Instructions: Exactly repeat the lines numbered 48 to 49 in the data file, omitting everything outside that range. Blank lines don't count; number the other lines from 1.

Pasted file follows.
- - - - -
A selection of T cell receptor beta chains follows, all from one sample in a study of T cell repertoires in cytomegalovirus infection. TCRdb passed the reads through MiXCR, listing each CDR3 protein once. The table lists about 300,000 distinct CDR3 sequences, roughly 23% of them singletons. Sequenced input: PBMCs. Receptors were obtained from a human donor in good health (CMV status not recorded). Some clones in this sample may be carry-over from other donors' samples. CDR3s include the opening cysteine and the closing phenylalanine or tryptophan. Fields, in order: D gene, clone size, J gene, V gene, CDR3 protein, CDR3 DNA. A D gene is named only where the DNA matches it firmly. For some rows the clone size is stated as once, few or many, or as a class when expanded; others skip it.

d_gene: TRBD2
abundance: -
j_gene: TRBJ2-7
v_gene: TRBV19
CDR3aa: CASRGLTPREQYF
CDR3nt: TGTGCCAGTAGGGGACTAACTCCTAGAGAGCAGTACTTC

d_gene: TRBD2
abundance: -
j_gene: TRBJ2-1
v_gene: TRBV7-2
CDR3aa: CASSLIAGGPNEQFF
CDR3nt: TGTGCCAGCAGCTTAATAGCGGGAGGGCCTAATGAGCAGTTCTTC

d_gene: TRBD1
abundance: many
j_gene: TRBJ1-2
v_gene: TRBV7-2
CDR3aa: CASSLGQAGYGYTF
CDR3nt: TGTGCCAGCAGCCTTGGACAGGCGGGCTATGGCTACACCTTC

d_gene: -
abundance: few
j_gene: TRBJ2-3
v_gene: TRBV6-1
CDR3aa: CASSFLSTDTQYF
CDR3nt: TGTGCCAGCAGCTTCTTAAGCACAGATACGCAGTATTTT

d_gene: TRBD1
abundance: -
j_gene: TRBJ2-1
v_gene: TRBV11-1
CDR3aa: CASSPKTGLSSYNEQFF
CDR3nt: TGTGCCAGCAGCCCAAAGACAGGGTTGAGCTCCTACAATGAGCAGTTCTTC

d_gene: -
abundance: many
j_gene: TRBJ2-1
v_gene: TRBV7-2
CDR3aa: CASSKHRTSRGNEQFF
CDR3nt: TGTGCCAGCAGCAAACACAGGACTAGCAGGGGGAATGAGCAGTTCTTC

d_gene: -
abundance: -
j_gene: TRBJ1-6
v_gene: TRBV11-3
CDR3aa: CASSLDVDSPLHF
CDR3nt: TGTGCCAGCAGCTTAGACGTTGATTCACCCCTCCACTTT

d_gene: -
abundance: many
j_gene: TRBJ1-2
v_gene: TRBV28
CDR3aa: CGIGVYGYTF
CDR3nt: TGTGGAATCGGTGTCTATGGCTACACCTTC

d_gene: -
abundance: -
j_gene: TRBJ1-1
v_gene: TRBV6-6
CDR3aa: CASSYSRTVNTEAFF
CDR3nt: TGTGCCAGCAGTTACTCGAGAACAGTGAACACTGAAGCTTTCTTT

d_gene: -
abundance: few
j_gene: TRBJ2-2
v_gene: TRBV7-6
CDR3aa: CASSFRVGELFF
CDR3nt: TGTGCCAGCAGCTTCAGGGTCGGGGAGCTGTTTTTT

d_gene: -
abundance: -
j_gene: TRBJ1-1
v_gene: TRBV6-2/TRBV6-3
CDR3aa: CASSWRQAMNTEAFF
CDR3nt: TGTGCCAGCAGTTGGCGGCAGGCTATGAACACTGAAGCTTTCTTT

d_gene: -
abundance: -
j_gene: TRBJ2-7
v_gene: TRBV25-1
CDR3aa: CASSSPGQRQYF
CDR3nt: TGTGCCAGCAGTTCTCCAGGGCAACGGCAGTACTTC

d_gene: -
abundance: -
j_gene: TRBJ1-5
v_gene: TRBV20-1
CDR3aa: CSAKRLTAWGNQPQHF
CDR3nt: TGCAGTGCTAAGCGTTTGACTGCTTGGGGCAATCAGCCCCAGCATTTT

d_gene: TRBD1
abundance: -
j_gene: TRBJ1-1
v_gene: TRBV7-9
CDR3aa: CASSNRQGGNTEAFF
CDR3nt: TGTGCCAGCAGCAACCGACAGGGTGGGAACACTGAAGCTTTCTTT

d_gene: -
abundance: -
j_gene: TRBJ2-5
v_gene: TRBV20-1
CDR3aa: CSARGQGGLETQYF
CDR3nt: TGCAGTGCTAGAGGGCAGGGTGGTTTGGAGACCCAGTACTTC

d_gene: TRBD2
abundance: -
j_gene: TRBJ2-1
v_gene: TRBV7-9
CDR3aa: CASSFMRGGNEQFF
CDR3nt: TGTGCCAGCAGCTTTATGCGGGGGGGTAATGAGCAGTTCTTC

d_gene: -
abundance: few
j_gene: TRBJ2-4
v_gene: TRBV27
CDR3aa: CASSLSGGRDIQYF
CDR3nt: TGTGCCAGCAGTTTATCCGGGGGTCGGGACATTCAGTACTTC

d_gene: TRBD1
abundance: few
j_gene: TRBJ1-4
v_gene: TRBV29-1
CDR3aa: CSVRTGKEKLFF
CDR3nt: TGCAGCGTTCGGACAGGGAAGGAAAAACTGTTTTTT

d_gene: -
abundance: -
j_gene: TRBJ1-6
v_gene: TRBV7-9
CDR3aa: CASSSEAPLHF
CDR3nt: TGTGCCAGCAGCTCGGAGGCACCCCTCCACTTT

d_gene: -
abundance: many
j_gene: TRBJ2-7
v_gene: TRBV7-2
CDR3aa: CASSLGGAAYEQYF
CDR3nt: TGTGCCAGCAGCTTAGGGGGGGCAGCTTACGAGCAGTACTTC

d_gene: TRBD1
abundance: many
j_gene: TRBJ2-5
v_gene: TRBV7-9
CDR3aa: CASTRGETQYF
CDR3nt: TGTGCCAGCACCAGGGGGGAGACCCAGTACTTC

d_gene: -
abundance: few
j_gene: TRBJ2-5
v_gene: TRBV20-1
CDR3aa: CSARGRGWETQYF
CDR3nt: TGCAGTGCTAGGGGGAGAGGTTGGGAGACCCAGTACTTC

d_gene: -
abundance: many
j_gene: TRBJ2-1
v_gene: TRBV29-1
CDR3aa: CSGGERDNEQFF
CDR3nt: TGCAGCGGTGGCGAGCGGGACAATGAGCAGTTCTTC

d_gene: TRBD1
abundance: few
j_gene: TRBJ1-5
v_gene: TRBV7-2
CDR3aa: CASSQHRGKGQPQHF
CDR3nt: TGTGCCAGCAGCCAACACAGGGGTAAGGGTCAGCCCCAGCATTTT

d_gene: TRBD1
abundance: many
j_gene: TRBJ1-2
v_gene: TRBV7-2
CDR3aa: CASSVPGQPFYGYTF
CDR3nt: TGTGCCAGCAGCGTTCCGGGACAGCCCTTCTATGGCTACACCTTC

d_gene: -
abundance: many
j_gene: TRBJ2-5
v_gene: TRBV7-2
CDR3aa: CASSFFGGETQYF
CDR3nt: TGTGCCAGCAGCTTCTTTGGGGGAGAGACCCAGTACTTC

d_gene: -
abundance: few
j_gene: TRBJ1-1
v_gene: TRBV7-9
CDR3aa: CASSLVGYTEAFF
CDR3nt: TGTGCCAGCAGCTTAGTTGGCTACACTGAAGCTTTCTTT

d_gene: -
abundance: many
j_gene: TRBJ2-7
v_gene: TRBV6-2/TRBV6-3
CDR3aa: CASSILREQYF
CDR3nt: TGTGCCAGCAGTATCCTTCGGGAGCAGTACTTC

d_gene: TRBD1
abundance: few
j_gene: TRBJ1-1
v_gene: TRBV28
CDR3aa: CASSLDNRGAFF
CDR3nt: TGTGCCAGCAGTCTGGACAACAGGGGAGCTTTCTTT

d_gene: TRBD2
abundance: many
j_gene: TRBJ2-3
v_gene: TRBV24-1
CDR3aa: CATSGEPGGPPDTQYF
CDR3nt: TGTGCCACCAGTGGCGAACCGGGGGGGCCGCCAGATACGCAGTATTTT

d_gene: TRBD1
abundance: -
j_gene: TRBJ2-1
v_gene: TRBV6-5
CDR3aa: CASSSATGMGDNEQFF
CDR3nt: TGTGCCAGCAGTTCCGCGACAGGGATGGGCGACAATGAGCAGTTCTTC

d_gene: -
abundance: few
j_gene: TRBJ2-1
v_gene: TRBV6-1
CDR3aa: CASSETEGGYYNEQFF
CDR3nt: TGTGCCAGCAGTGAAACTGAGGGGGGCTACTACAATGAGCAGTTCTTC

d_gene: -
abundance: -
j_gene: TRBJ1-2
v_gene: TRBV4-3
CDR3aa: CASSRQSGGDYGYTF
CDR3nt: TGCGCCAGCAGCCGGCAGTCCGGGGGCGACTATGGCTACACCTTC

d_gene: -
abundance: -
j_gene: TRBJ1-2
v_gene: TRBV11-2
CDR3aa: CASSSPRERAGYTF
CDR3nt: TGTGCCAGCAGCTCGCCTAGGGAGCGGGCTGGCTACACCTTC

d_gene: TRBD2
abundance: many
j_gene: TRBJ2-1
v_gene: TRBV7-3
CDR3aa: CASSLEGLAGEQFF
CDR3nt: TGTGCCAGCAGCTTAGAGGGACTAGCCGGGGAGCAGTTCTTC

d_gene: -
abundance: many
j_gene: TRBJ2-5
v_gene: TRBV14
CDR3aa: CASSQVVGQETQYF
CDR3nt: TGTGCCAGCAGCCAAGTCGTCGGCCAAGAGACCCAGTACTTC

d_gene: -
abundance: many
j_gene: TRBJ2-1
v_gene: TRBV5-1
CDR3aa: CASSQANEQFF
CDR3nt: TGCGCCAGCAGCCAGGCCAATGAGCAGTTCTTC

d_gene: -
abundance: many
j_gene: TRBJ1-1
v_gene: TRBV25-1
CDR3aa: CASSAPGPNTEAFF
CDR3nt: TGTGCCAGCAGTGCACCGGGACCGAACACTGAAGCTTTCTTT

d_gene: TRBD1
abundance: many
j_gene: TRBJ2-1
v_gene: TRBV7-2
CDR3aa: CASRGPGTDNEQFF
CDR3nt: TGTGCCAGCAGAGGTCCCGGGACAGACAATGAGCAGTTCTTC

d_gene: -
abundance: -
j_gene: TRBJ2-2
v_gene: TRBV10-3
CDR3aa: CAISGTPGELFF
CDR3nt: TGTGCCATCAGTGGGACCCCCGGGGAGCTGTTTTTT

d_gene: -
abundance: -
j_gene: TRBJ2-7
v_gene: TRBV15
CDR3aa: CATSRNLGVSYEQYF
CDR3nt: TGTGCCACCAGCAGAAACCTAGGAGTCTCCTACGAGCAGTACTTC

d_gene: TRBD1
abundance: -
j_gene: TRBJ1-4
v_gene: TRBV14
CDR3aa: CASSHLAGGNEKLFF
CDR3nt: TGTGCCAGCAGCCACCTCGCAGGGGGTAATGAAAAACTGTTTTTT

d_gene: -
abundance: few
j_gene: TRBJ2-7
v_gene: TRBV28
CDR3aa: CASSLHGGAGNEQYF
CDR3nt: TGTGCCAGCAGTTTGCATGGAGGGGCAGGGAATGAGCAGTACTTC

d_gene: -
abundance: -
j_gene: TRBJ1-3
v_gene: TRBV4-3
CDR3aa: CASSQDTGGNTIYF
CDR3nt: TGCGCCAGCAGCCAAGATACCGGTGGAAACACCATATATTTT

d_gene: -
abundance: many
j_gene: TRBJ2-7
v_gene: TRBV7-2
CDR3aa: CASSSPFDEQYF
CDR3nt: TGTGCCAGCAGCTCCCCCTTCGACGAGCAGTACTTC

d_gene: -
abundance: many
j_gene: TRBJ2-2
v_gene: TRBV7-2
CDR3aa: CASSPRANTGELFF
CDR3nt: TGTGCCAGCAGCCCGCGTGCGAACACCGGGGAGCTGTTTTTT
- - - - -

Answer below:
CDR3aa: CGIGVYGYTF
CDR3nt: TGTGGAATCGGTGTCTATGGCTACACCTTC